Five Whys

Five Whys is a good tool for identifying a single most prominent cause.

How to complete the Five Whys

  • Write down the specific problem to help formalize the problem and describe it completely.
  • Ask “why” the problem happens and write the answer down below the problem.
  • If the answer provided does not identify the root cause of the problem that you wrote down in Step 1, ask “why” again and write that answer down.
  • Loop back to step 3 until the team agrees that the problem’s root cause is identified. This may take fewer or more than five times.

Five Whys Example

5 whys diagram example

Fishbone Diagramming

Fishbone Diagramming is effective for causal hierarchy and linear chains with multiple causes.

How to complete the Fishbone Diagram:

  1. Identify the problem statement and write it at the mouth of the fish.
  2. Identify the major categories of causes of the problem and write them as branches of the main arrow for each of the major categories. Some examples include equipment or supply factors, environmental factors, rules/policy/procedure factors, and people/staff factors.
  3. Ask “why” a major category cause happens and write the answer as a branch from the appropriate category.
  4. Repeat the other categories by asking “why” about each cause.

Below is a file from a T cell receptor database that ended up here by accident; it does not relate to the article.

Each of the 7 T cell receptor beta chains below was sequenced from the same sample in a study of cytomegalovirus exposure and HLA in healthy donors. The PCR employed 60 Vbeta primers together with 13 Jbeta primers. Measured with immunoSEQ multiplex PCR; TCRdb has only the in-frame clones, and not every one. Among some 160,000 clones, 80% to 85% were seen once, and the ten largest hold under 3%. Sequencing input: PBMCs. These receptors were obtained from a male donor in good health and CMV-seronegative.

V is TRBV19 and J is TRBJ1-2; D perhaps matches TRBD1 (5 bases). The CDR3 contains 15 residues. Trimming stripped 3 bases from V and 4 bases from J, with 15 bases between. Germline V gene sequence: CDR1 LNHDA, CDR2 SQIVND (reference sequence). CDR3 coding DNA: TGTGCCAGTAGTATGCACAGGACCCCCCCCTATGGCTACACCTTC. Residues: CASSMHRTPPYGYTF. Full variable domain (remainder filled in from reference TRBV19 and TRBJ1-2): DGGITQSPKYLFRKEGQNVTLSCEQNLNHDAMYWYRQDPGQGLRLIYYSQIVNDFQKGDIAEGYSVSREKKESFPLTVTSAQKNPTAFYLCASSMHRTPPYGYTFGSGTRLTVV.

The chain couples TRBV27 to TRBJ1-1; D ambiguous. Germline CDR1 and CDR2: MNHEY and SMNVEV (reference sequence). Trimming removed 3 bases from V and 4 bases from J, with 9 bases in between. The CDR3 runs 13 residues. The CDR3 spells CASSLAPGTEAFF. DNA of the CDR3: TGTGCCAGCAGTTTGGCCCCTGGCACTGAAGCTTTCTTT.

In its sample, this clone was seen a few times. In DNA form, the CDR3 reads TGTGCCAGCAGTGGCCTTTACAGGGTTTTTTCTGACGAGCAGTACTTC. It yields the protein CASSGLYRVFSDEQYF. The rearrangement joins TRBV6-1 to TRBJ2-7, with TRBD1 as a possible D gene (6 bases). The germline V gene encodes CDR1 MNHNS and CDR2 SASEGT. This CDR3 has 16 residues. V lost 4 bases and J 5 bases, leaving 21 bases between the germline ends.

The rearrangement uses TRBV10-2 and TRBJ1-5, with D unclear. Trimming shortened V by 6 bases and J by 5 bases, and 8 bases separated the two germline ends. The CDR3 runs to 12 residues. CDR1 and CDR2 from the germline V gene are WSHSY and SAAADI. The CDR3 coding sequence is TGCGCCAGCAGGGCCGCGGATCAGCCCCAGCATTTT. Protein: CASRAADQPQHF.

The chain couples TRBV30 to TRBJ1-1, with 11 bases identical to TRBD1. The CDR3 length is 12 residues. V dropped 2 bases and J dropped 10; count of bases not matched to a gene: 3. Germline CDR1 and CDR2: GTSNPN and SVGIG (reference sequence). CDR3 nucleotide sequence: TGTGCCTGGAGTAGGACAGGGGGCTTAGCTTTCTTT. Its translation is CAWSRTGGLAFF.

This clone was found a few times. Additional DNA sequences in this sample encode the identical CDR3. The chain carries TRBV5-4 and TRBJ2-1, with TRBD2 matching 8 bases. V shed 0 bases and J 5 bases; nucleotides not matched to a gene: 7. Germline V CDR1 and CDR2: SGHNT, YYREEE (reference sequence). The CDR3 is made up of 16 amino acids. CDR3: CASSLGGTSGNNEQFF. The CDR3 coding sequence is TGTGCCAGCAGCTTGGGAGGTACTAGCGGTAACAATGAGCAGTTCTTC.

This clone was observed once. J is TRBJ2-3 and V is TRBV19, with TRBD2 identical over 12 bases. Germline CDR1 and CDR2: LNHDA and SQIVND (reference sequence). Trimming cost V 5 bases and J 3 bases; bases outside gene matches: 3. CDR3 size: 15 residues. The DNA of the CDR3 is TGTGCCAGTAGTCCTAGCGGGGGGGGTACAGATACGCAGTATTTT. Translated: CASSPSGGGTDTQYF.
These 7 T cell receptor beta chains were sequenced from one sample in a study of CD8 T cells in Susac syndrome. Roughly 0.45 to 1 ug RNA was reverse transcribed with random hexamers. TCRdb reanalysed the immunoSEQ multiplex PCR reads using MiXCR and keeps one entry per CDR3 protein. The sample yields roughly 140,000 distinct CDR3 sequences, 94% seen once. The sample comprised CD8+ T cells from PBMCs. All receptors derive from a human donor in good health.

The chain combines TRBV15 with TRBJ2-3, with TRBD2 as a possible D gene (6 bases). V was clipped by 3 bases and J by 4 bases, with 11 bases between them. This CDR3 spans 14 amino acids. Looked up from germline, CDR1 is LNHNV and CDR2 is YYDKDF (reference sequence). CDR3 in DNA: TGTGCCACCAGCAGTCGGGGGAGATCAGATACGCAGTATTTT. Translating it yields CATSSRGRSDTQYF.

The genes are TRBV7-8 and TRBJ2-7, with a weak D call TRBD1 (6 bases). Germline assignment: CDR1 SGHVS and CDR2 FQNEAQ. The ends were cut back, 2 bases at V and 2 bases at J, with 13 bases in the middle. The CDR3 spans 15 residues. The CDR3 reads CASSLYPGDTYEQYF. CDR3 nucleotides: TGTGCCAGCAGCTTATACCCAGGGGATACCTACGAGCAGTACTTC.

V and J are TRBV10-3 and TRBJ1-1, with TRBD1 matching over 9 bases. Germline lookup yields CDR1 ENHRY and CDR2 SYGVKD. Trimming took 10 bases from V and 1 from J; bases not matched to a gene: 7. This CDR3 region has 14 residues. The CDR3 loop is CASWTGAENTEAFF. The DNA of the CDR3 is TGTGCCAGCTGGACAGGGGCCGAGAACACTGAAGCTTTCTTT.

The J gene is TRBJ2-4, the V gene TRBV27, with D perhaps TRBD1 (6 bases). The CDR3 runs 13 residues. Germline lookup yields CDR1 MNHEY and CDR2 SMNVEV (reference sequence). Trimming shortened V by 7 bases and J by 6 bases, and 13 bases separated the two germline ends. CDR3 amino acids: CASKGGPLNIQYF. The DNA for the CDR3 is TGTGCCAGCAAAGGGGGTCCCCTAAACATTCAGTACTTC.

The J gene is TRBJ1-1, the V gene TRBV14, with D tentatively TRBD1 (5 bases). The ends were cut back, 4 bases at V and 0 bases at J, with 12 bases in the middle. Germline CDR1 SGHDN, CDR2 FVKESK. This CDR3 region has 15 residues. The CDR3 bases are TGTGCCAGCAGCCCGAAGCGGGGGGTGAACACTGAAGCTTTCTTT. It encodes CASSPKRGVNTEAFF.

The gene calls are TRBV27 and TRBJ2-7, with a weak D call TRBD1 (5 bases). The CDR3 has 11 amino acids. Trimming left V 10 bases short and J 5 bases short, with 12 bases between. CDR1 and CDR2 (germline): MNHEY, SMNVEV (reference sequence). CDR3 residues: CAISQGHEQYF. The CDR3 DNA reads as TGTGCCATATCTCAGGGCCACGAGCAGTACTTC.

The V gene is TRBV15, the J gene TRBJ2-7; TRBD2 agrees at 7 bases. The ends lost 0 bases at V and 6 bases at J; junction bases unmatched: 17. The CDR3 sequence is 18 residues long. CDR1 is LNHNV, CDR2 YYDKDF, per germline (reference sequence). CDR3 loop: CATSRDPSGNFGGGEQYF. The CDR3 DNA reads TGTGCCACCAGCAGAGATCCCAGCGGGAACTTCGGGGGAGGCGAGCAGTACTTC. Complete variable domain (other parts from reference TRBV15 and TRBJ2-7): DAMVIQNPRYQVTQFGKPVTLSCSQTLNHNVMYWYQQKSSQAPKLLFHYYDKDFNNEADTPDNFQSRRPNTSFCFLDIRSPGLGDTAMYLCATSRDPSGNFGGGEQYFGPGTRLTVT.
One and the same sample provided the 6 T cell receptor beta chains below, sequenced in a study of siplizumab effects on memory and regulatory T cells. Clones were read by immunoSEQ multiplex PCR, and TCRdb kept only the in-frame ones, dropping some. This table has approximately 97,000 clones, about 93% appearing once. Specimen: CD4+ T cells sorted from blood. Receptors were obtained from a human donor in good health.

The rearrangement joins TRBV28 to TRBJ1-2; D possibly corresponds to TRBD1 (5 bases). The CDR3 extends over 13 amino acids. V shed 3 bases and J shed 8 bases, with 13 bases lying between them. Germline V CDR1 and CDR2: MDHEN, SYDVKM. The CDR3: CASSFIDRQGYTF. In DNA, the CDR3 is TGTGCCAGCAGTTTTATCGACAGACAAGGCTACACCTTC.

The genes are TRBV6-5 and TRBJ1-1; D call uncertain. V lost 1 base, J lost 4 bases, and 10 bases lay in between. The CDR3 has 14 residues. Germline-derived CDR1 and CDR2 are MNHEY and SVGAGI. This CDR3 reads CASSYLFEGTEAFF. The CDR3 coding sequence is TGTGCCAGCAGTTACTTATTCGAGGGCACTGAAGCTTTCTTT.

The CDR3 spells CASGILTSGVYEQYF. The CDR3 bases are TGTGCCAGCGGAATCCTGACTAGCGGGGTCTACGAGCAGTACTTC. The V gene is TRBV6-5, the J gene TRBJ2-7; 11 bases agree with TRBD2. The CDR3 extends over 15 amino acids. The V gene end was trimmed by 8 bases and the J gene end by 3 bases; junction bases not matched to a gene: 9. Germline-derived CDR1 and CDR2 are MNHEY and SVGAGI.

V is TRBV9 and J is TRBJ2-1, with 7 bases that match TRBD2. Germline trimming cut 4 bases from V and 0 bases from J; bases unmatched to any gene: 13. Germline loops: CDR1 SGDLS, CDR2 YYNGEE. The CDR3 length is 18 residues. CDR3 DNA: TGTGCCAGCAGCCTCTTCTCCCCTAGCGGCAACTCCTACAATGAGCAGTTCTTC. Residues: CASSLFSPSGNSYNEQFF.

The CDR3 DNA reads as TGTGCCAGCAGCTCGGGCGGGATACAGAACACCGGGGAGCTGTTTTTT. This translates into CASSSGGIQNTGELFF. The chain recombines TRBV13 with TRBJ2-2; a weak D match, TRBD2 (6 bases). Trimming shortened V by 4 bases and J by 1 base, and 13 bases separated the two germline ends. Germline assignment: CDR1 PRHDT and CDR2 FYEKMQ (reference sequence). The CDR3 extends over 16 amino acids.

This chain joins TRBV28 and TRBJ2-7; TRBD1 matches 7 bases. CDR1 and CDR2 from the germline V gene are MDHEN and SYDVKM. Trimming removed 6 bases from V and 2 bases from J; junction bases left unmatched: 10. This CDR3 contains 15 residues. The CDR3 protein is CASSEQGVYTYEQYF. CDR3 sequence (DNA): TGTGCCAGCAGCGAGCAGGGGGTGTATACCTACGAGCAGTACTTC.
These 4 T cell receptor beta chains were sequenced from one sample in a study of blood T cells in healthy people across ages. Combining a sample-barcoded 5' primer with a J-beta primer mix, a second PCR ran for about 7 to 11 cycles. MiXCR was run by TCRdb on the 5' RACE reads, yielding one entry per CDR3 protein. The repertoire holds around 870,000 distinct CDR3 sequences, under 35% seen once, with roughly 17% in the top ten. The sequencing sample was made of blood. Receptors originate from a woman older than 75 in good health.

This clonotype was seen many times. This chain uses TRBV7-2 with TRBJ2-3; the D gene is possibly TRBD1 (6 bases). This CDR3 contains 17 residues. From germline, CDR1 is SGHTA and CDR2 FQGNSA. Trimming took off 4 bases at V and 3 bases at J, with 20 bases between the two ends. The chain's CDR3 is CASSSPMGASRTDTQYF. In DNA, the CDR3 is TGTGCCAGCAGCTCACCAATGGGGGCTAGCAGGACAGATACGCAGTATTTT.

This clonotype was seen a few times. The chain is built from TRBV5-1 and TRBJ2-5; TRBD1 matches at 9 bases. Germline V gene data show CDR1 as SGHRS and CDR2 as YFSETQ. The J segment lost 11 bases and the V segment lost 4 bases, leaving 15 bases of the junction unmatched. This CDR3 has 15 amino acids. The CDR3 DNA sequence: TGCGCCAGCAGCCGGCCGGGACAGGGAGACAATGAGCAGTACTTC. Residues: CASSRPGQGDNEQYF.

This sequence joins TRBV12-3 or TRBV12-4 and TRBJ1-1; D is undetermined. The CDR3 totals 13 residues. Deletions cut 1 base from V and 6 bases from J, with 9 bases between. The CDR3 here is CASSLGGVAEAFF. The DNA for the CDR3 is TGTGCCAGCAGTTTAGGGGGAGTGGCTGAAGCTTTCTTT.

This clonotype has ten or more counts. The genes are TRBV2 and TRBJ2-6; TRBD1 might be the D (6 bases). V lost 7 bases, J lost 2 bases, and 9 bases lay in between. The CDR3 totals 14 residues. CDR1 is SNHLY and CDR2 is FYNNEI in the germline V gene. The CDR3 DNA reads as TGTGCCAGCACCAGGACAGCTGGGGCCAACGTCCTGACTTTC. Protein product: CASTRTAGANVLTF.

5. Write sub-causes branching off the cause branches.
  6. Ask “why” and generate deeper levels of causes and continue organizing them under related causes or categories until the root cause is identified.

Fish Diagram Example

Fishbone diagram example


Causal Loops

Causal Loops work well for complex situations that involve circles of influence.

How to complete Causal Loops:

  1. Identify the nouns or variables that are important to the issue.
  2. Fill the “verbs” by linking the variables together and determining how one variable affects the other. Generally, if two variables move in the same direction or have a positive relationship, the link would be denoted as an “s”. If the two variables move in an opposite direction or have a negative relationship, the link would be labeled by an “o”.
  3. Determine if the links in the loop will produce a reinforcing or balancing causal loop and label them accordingly. To determine the type of the loop, count the number of “o’s”. If there are an even number of “o’s” or none are present, it is a reinforcing loop. If there are an odd number of “o’s”, it is a balancing loop.
  4. Walk through the loops and “tell the story” to be sure the loops capture the behavior being described.

Causal Loop Example

Causal Loop example


The model causal changes techniques can be used alone or in combination with one another to get as much information on the problem as possible.

Identify Root Causes

When identifying the root cause(s), it is a good idea to ask questions like “Where can I remove or correct the issue?” or “Where can I minimize the effect?”. It is worth noting that good analysis is actionable analysis, so if there is not enough information to answer these questions, it may be a good idea to circle back to the previous steps in the process.